By Jeff Andrew Lule
Actor and filmmaker John Ssegawa has claimed that Moses Ssali aka Bebe Cool and his longstanding rival Robert Kyagulanyi aka Bobi Wine are famous not for their music, but for their rivalry.
In an online interview, the actor said the late Mowzey Radio should be included in the “Big Three” if actual music is what the discussion is all about.
The reason (Bebe Cool, Jose Chameleone and Bobi Wine) are referred to as the Big Three is due to their music that appealed to the urban youth in the late 1990s and early 2000s.
“The late Mowzey Radio should be among the group, and if the number stops at the “Big Three”, then one of the two Bebe Cool and Bobi must be out to make room for Radio,” Ssegawa observed.
“Have you ever heard someone say that someone is singing like Bebe or Bobi? But you always hear that so and so sings like Radio or Joseph Mayanja, aka Chameleone,” he noted.
In contrast to Chameleone, Ssegawa emphasised that the music of Bebe and Bobi Wine was based on beef (attacking each other).
“If Bebe released a song, Bobi would follow with a response; this cycle continued, propelling them to where they are now. Therefore, their musical genre is centered on themselves,” Ssegawa aka Uncle John, as he is most generally known in the arts industry, continued.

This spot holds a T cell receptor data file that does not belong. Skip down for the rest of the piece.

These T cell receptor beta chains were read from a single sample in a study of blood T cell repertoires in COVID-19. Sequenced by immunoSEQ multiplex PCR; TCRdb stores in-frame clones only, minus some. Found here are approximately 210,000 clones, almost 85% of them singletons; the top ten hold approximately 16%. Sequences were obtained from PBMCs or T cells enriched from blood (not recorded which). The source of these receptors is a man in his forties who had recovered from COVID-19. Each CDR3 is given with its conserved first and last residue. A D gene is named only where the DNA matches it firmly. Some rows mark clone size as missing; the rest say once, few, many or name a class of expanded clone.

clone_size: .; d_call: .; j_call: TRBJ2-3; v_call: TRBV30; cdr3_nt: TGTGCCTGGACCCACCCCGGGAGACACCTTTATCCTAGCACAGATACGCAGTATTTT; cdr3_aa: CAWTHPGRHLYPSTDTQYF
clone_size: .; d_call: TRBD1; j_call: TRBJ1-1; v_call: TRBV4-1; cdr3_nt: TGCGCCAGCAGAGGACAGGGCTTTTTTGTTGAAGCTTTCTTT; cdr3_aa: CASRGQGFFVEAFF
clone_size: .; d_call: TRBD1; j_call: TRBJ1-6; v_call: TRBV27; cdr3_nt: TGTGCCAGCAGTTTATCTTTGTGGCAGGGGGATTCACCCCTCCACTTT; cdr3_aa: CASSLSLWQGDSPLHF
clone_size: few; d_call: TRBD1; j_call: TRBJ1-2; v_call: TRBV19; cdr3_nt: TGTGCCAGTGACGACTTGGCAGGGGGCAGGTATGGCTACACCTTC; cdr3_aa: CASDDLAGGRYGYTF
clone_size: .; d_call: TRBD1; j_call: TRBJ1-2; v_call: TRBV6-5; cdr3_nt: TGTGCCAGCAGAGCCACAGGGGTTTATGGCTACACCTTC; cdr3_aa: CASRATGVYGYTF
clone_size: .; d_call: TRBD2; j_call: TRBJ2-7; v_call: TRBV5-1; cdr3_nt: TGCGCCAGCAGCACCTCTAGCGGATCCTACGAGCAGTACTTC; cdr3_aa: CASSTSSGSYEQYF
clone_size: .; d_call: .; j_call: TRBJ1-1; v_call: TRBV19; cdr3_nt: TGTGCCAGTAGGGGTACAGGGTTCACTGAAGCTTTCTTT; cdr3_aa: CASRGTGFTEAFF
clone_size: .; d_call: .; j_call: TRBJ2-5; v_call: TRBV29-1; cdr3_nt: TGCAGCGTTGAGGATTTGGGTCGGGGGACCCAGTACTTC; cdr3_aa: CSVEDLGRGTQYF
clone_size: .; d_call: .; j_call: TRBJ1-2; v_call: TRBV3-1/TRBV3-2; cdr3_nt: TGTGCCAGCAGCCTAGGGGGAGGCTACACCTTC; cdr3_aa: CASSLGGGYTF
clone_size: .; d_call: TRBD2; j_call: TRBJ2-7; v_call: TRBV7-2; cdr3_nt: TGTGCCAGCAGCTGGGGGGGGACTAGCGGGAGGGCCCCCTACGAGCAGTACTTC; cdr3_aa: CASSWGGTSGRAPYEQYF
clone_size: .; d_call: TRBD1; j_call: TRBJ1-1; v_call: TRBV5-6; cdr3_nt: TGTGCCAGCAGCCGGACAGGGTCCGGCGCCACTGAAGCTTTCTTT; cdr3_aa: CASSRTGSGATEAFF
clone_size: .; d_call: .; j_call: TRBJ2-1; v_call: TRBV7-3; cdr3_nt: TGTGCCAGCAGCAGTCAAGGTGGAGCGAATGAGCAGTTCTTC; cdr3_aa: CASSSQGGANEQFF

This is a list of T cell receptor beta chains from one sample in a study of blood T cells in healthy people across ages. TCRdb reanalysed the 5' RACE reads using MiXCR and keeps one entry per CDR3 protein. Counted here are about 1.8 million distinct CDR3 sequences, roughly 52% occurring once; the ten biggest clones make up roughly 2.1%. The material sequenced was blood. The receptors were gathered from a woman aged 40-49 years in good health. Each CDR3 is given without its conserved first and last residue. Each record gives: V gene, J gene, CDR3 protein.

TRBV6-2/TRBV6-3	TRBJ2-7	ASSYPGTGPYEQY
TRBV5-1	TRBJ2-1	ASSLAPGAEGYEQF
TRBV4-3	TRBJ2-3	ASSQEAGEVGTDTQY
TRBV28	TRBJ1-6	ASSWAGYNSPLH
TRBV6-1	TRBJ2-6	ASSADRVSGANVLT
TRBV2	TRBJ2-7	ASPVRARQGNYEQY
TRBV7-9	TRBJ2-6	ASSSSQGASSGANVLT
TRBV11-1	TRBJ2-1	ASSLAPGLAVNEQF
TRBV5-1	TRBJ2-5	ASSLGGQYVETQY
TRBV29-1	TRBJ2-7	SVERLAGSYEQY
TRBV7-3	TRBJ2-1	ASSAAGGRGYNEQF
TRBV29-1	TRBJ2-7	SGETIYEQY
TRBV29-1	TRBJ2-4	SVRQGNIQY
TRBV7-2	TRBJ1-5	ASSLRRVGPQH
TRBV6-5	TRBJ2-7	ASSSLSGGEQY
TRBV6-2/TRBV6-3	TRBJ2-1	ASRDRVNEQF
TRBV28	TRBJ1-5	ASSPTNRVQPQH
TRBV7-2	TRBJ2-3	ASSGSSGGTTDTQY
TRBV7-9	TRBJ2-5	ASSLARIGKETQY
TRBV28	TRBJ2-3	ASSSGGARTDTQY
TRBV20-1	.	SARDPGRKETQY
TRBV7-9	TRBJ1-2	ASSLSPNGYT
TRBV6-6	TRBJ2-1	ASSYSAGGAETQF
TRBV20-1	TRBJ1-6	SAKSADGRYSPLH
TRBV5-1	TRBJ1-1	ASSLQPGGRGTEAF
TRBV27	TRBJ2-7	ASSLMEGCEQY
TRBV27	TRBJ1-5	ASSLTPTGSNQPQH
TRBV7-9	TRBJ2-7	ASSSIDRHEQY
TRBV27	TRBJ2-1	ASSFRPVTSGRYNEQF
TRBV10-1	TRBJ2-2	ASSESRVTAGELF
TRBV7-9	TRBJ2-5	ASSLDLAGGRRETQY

Despite their egos, Ssegawa pointed out that Chameleone and Radio had previously produced good music.
“Radio and Chameleone had such great music. We can’t discuss it right now, but if the two had agreed to join a duo, it would have been the biggest in Africa, but their egos didn’t allow it to happen,” he added.
He emphasised the importance of Ugandans appreciating Radio and Chameleone for their contributions to the development of dancehall music, song-writing, production, artist appearance, and demeanour.
Ssegawa said Chameleone and Radio should be number one and two respectively, and the other two can sort themselves out.
He did, however, concede that while they have made contributions to the music business and deserve respect, they should not be considered to be the Biggest Three of Ugandan music.
“They ought to never say that again. Where do people like Mesach Semakula, Paul Kafeero, and Fred Sebatta fit in? I want to tell you that two kilometres outside of Kampala will take you to Kadongo Kamu music. Your dancehall is unknown since it is only found in small town centres,” Ssegawa continued.
“You may use promoters to demonstrate that. Find out who sells more. Dancehall is limited to the areas of Bulenga on Fort Portal Road, Kyengera on the Kampala-Masaka Highway, and Mukono along the Kampala-Jinja Highway,” he added.